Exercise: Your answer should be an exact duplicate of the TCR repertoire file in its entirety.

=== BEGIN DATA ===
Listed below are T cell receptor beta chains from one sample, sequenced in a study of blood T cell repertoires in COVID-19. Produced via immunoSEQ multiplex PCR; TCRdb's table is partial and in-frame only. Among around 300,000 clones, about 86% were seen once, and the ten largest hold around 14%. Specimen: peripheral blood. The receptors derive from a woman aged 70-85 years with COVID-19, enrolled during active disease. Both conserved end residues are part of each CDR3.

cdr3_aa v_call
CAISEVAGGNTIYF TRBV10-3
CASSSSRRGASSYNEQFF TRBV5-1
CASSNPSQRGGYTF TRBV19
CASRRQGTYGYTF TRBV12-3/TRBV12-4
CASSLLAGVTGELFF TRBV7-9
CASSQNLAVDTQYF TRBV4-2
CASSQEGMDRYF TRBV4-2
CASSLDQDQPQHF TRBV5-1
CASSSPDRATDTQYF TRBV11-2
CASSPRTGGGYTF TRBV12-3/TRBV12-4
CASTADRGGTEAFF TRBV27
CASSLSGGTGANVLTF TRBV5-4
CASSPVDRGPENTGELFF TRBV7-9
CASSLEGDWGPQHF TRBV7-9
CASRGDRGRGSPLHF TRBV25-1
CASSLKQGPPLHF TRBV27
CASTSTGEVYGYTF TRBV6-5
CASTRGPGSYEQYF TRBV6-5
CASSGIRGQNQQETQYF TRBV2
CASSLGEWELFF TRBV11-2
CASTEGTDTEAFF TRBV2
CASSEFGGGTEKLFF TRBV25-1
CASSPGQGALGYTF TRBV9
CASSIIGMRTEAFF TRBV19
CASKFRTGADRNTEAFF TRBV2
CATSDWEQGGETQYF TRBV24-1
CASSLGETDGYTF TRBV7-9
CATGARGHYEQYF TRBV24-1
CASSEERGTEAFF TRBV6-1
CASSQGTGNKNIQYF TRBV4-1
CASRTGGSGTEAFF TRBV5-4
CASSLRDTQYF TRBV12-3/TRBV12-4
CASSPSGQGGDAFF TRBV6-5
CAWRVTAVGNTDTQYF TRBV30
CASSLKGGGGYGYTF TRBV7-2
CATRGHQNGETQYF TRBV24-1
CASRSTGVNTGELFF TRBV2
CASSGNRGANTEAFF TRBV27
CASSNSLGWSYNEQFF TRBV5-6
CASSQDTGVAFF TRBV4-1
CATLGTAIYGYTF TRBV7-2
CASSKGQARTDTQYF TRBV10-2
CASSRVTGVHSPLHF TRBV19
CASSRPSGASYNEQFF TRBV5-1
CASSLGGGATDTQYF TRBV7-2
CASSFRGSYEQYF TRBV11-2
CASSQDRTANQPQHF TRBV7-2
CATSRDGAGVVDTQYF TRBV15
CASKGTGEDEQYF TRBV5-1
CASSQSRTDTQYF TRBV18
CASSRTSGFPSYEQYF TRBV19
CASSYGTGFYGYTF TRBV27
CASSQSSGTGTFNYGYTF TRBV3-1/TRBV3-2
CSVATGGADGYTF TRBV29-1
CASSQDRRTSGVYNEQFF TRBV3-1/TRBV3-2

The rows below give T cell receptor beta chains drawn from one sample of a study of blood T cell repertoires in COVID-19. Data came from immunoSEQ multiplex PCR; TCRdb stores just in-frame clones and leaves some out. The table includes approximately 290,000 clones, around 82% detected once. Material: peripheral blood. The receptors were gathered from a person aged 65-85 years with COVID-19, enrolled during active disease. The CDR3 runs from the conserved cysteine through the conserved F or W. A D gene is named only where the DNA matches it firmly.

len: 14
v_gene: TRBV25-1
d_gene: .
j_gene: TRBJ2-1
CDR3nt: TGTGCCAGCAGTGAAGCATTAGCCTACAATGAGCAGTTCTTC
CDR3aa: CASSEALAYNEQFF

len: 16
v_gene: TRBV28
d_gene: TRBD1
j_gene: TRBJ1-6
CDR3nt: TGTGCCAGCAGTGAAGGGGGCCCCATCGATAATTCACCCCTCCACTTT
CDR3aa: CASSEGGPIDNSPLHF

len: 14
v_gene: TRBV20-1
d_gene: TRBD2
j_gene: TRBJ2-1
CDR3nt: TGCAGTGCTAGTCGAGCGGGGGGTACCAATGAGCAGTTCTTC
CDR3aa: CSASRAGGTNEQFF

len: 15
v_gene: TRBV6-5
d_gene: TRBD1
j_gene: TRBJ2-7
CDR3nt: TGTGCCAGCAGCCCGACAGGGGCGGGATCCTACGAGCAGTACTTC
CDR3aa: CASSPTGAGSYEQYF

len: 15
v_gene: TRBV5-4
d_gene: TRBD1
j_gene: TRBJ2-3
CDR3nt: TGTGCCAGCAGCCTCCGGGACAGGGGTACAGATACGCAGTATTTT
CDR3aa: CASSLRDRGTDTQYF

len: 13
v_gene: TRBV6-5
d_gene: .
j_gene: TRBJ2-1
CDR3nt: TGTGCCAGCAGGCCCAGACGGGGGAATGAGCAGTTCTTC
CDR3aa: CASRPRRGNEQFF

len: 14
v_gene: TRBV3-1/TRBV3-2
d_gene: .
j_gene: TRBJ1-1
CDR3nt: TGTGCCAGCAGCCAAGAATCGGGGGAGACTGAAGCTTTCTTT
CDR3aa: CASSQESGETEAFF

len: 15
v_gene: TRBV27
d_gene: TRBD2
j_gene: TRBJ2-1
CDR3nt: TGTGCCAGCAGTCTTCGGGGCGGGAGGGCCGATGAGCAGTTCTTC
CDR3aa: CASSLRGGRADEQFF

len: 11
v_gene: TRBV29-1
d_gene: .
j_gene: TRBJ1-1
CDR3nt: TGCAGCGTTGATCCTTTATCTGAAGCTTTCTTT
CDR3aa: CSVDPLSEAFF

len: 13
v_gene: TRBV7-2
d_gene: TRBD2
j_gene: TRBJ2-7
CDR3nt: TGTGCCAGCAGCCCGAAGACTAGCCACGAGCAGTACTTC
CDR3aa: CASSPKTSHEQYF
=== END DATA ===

Listed below are T cell receptor beta chains from one sample, sequenced in a study of blood T cell repertoires in COVID-19. Produced via immunoSEQ multiplex PCR; TCRdb's table is partial and in-frame only. Among around 300,000 clones, about 86% were seen once, and the ten largest hold around 14%. Specimen: peripheral blood. The receptors derive from a woman aged 70-85 years with COVID-19, enrolled during active disease. Both conserved end residues are part of each CDR3.

cdr3_aa v_call
CAISEVAGGNTIYF TRBV10-3
CASSSSRRGASSYNEQFF TRBV5-1
CASSNPSQRGGYTF TRBV19
CASRRQGTYGYTF TRBV12-3/TRBV12-4
CASSLLAGVTGELFF TRBV7-9
CASSQNLAVDTQYF TRBV4-2
CASSQEGMDRYF TRBV4-2
CASSLDQDQPQHF TRBV5-1
CASSSPDRATDTQYF TRBV11-2
CASSPRTGGGYTF TRBV12-3/TRBV12-4
CASTADRGGTEAFF TRBV27
CASSLSGGTGANVLTF TRBV5-4
CASSPVDRGPENTGELFF TRBV7-9
CASSLEGDWGPQHF TRBV7-9
CASRGDRGRGSPLHF TRBV25-1
CASSLKQGPPLHF TRBV27
CASTSTGEVYGYTF TRBV6-5
CASTRGPGSYEQYF TRBV6-5
CASSGIRGQNQQETQYF TRBV2
CASSLGEWELFF TRBV11-2
CASTEGTDTEAFF TRBV2
CASSEFGGGTEKLFF TRBV25-1
CASSPGQGALGYTF TRBV9
CASSIIGMRTEAFF TRBV19
CASKFRTGADRNTEAFF TRBV2
CATSDWEQGGETQYF TRBV24-1
CASSLGETDGYTF TRBV7-9
CATGARGHYEQYF TRBV24-1
CASSEERGTEAFF TRBV6-1
CASSQGTGNKNIQYF TRBV4-1
CASRTGGSGTEAFF TRBV5-4
CASSLRDTQYF TRBV12-3/TRBV12-4
CASSPSGQGGDAFF TRBV6-5
CAWRVTAVGNTDTQYF TRBV30
CASSLKGGGGYGYTF TRBV7-2
CATRGHQNGETQYF TRBV24-1
CASRSTGVNTGELFF TRBV2
CASSGNRGANTEAFF TRBV27
CASSNSLGWSYNEQFF TRBV5-6
CASSQDTGVAFF TRBV4-1
CATLGTAIYGYTF TRBV7-2
CASSKGQARTDTQYF TRBV10-2
CASSRVTGVHSPLHF TRBV19
CASSRPSGASYNEQFF TRBV5-1
CASSLGGGATDTQYF TRBV7-2
CASSFRGSYEQYF TRBV11-2
CASSQDRTANQPQHF TRBV7-2
CATSRDGAGVVDTQYF TRBV15
CASKGTGEDEQYF TRBV5-1
CASSQSRTDTQYF TRBV18
CASSRTSGFPSYEQYF TRBV19
CASSYGTGFYGYTF TRBV27
CASSQSSGTGTFNYGYTF TRBV3-1/TRBV3-2
CSVATGGADGYTF TRBV29-1
CASSQDRRTSGVYNEQFF TRBV3-1/TRBV3-2

The rows below give T cell receptor beta chains drawn from one sample of a study of blood T cell repertoires in COVID-19. Data came from immunoSEQ multiplex PCR; TCRdb stores just in-frame clones and leaves some out. The table includes approximately 290,000 clones, around 82% detected once. Material: peripheral blood. The receptors were gathered from a person aged 65-85 years with COVID-19, enrolled during active disease. The CDR3 runs from the conserved cysteine through the conserved F or W. A D gene is named only where the DNA matches it firmly.

len: 14
v_gene: TRBV25-1
d_gene: .
j_gene: TRBJ2-1
CDR3nt: TGTGCCAGCAGTGAAGCATTAGCCTACAATGAGCAGTTCTTC
CDR3aa: CASSEALAYNEQFF

len: 16
v_gene: TRBV28
d_gene: TRBD1
j_gene: TRBJ1-6
CDR3nt: TGTGCCAGCAGTGAAGGGGGCCCCATCGATAATTCACCCCTCCACTTT
CDR3aa: CASSEGGPIDNSPLHF

len: 14
v_gene: TRBV20-1
d_gene: TRBD2
j_gene: TRBJ2-1
CDR3nt: TGCAGTGCTAGTCGAGCGGGGGGTACCAATGAGCAGTTCTTC
CDR3aa: CSASRAGGTNEQFF

len: 15
v_gene: TRBV6-5
d_gene: TRBD1
j_gene: TRBJ2-7
CDR3nt: TGTGCCAGCAGCCCGACAGGGGCGGGATCCTACGAGCAGTACTTC
CDR3aa: CASSPTGAGSYEQYF

len: 15
v_gene: TRBV5-4
d_gene: TRBD1
j_gene: TRBJ2-3
CDR3nt: TGTGCCAGCAGCCTCCGGGACAGGGGTACAGATACGCAGTATTTT
CDR3aa: CASSLRDRGTDTQYF

len: 13
v_gene: TRBV6-5
d_gene: .
j_gene: TRBJ2-1
CDR3nt: TGTGCCAGCAGGCCCAGACGGGGGAATGAGCAGTTCTTC
CDR3aa: CASRPRRGNEQFF

len: 14
v_gene: TRBV3-1/TRBV3-2
d_gene: .
j_gene: TRBJ1-1
CDR3nt: TGTGCCAGCAGCCAAGAATCGGGGGAGACTGAAGCTTTCTTT
CDR3aa: CASSQESGETEAFF

len: 15
v_gene: TRBV27
d_gene: TRBD2
j_gene: TRBJ2-1
CDR3nt: TGTGCCAGCAGTCTTCGGGGCGGGAGGGCCGATGAGCAGTTCTTC
CDR3aa: CASSLRGGRADEQFF

len: 11
v_gene: TRBV29-1
d_gene: .
j_gene: TRBJ1-1
CDR3nt: TGCAGCGTTGATCCTTTATCTGAAGCTTTCTTT
CDR3aa: CSVDPLSEAFF

len: 13
v_gene: TRBV7-2
d_gene: TRBD2
j_gene: TRBJ2-7
CDR3nt: TGTGCCAGCAGCCCGAAGACTAGCCACGAGCAGTACTTC
CDR3aa: CASSPKTSHEQYF